Question: Why do you use the Cassava?
Dr.Kuhn: The use of Cassava (also Manioc or Tapioca) is extremely economical due to its high starch content, environmentally friendly and sustainable.
Cassava can be cultivated very easily and without much effort. Also we do not want to be recognized as a “Food for Fuel”player. We explicitly did not want to use Corn based, neither sugar cane based raw materials.
Question: What is the social impact created by ENERCAP’s investment?
Mr. Cornehl: ENERCAP’s demand creates a new market for energy crops in the Philippines. Additionally, thousands new (skilled and unskilled) jobs in agriculture, waste manage-ment and transport industry will be backed up and created new. Thus, the migration from the land to the cities in the Philippines can be counteracted.
Question: Is there not a risk that your plant depends completely on one resource produced by the farmers?
Dr.Kuhn: ENERCAP’s „Multi-Feed Concept” allows the use of different energy crops in parallel for the production of bioethanol. ENERCAP can use besides Cassava other starch- or sugar-rich energy crops as raw material (e.g. Maize, Batatas, Sweet Sorghum, etc.) Additionally, ENERCAP will work very closely with the Department of Agriculture (DA) of the Philippines.
Question: Who are you competing with?
Mr. Cornehl: In the Philippines, bioethanol is produced almost only from Sugar Cane. These systems can not use any other energy crops, because they have no conditioning-unit for the use of enzymes. However, yeasts can ferment only Monosaccharides to ethanol. They are not able to saccharify starch.
Originally, the production of bioethanol in the Philippines was only used for the levy and processing of large quantities of Sugar Cane at low sugar prices. Therefore, the existing bioethanol plants are relatively small (typically 40 m³ ethanol / day → ENERCAP 1,050 m³ / day).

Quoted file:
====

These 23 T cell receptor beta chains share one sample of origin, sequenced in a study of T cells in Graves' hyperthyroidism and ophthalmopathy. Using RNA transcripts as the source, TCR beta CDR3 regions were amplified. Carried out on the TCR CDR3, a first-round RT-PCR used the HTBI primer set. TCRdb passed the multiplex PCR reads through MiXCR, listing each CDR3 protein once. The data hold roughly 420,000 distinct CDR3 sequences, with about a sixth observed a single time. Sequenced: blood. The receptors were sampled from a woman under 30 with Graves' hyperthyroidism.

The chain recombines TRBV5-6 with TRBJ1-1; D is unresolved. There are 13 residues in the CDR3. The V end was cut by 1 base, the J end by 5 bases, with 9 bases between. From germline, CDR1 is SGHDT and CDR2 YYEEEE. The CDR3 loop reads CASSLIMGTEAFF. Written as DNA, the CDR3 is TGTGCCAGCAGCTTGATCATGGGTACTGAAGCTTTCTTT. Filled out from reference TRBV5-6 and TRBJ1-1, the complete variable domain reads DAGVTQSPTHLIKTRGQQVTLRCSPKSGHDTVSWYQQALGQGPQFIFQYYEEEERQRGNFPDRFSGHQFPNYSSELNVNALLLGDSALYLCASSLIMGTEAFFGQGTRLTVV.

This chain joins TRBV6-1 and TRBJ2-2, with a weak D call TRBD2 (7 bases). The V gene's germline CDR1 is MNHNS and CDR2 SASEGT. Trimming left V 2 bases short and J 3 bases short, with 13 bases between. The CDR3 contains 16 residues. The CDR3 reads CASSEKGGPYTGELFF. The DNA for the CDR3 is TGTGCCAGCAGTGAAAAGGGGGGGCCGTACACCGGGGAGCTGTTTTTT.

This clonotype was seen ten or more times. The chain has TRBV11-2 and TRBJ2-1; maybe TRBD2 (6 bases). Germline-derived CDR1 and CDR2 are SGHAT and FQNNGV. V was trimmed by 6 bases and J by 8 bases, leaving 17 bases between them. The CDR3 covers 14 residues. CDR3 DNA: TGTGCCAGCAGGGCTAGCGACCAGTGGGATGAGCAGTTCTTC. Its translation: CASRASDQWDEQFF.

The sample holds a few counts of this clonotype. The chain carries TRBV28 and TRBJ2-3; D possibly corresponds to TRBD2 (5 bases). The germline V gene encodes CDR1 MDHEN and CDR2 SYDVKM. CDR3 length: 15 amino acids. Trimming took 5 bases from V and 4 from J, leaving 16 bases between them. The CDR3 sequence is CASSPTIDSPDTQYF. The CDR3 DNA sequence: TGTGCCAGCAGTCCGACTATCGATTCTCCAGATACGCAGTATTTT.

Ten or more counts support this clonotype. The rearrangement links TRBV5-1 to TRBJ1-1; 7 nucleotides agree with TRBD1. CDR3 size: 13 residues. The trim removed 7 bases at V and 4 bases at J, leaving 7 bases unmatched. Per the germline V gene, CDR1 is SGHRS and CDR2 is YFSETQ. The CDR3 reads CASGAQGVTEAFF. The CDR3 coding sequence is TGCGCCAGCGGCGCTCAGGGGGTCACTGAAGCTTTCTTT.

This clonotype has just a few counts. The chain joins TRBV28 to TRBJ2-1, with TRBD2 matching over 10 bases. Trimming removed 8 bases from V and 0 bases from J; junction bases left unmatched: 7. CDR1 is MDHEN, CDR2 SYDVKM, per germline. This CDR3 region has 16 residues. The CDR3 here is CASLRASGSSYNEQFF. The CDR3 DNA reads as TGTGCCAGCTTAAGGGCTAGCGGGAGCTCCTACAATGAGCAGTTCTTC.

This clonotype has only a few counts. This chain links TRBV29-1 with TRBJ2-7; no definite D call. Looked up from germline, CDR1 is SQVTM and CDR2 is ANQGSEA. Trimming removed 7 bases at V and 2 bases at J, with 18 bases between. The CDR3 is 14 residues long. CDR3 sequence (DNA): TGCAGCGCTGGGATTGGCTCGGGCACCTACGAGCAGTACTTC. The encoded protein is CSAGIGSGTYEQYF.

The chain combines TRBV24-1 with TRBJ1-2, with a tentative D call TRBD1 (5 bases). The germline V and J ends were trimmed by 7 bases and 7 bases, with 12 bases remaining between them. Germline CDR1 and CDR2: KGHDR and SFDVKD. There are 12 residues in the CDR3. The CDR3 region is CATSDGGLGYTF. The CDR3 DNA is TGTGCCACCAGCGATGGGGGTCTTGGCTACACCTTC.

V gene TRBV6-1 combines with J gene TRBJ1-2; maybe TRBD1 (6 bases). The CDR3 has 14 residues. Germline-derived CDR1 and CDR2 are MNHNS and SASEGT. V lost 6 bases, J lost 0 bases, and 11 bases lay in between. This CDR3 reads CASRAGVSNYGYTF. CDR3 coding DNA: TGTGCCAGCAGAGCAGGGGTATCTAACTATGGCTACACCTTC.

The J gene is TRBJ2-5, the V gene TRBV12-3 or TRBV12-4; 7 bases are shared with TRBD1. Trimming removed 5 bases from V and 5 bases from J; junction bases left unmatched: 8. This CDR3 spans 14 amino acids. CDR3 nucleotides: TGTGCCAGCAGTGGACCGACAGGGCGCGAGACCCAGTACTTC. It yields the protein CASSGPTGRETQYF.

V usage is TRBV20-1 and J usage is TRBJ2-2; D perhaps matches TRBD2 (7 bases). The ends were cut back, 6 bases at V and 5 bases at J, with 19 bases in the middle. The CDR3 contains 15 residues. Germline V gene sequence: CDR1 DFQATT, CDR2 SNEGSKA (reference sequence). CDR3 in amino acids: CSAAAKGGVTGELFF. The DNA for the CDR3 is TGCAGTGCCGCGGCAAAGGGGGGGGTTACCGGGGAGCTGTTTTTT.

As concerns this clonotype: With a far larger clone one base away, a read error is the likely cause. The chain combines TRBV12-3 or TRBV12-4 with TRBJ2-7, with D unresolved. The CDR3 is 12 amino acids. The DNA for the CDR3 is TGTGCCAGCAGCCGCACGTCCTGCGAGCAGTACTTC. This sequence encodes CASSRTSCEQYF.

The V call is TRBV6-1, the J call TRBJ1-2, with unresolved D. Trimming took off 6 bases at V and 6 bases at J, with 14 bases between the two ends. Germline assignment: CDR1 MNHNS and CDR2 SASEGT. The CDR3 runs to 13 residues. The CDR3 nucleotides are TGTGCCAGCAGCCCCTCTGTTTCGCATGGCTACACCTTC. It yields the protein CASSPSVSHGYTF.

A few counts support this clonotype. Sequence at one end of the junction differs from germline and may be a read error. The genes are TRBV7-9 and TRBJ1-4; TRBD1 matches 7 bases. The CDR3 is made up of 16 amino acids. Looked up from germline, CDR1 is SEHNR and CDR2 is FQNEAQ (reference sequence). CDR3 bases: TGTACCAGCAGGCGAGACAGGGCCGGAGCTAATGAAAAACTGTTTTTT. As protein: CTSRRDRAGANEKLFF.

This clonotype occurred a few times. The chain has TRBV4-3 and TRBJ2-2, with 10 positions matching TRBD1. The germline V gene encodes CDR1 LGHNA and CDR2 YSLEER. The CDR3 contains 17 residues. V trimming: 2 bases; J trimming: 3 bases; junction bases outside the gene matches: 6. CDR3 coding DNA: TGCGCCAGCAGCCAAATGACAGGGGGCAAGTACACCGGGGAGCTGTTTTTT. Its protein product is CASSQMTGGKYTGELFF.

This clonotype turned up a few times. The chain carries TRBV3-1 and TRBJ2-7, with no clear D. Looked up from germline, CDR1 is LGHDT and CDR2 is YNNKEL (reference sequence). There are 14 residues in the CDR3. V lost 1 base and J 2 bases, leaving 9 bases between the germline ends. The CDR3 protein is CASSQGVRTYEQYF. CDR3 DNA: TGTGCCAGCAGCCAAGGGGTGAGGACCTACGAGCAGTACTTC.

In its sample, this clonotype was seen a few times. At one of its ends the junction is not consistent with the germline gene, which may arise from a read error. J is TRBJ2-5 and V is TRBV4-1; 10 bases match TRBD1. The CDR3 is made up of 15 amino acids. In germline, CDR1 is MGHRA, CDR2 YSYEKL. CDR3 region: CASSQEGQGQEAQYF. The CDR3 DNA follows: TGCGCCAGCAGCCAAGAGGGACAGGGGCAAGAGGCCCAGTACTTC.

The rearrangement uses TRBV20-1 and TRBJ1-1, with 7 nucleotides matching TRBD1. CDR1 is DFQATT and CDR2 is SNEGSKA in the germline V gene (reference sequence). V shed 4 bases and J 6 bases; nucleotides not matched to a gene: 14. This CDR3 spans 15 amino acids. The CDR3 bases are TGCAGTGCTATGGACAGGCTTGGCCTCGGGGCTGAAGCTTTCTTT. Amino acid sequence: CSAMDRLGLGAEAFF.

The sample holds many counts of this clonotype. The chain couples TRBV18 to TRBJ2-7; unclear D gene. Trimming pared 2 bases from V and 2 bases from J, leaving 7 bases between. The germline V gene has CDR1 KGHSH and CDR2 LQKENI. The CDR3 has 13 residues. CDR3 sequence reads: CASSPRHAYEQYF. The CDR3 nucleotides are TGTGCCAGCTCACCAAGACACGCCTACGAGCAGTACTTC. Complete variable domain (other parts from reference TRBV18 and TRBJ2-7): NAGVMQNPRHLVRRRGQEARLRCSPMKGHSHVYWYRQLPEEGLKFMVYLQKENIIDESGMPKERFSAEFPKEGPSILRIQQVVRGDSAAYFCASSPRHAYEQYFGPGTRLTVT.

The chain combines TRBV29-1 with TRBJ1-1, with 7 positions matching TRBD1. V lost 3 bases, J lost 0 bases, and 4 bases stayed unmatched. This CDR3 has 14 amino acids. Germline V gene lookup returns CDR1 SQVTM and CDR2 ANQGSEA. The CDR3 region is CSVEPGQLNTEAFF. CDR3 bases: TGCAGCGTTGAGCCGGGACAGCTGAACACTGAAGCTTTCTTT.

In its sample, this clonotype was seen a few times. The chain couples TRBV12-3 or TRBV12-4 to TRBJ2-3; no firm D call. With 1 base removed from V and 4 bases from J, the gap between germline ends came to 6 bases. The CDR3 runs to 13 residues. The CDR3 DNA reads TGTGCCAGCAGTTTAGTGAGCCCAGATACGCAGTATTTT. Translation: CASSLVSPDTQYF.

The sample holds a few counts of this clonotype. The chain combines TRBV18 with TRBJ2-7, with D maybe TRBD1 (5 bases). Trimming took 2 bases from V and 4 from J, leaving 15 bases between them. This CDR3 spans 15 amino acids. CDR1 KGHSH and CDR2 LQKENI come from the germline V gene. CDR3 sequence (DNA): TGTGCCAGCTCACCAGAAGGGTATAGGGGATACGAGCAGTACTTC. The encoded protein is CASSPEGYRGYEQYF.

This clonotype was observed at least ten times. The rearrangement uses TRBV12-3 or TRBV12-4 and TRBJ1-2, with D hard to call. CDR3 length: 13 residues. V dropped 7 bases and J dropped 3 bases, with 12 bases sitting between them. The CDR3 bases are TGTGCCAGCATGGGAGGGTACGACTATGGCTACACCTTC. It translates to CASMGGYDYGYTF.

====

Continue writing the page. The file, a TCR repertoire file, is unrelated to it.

Question: Do you have an off-take agreement for the produced Bio-Ethanol?
Dr.Kuhn: ENERCAP’s bioethanol production covers about 90% of the current demand of the Philippines. The domestic bioethanol production is protected by tariffs. The promised PEZA status (Philippine Economic Zone Authority) allows the export of not required bioethanol tax-free e.g. to Japan. Additionally ENERCAP has a tax exemption during the first 6 years.
Question: What is the benefit for the Philippines?
Dr.Kuhn: ENERCAP’s bioethanol production reduces dependence on fossil fuels, especially in countries without oil reserves (→ many countries of SE-Asia). In contrast, this tropical and subtropical countries have excellent conditions for the production of energy crops for biofuel production due to their climate. In addition, e.g. in the Philippines, large parts of agricultural land are not cultivated.
The cultivation of cassava will be placed on additional, previously agricultural fallow land which is currently unused. It will not displace the traditional agriculture. The required areas for the cultivation of cassava for ENERCAP will be structured in cooperation with the Department of Agriculture of the Philippines, certified and scientifically accompanied.
Question: In a conclusion, what would be your summary?
Mr. Cornehl: All listed characteristics cause ENERCAP’s Bioethanol Production in cogeneration with the RDF Power Plant is the world’s most efficient, environment friendly and sustainable Biofuel-Concept. It has a modular design and can also be enlarged or reduced linewise. In addition, it can also be adapted to the special conditions in other countries.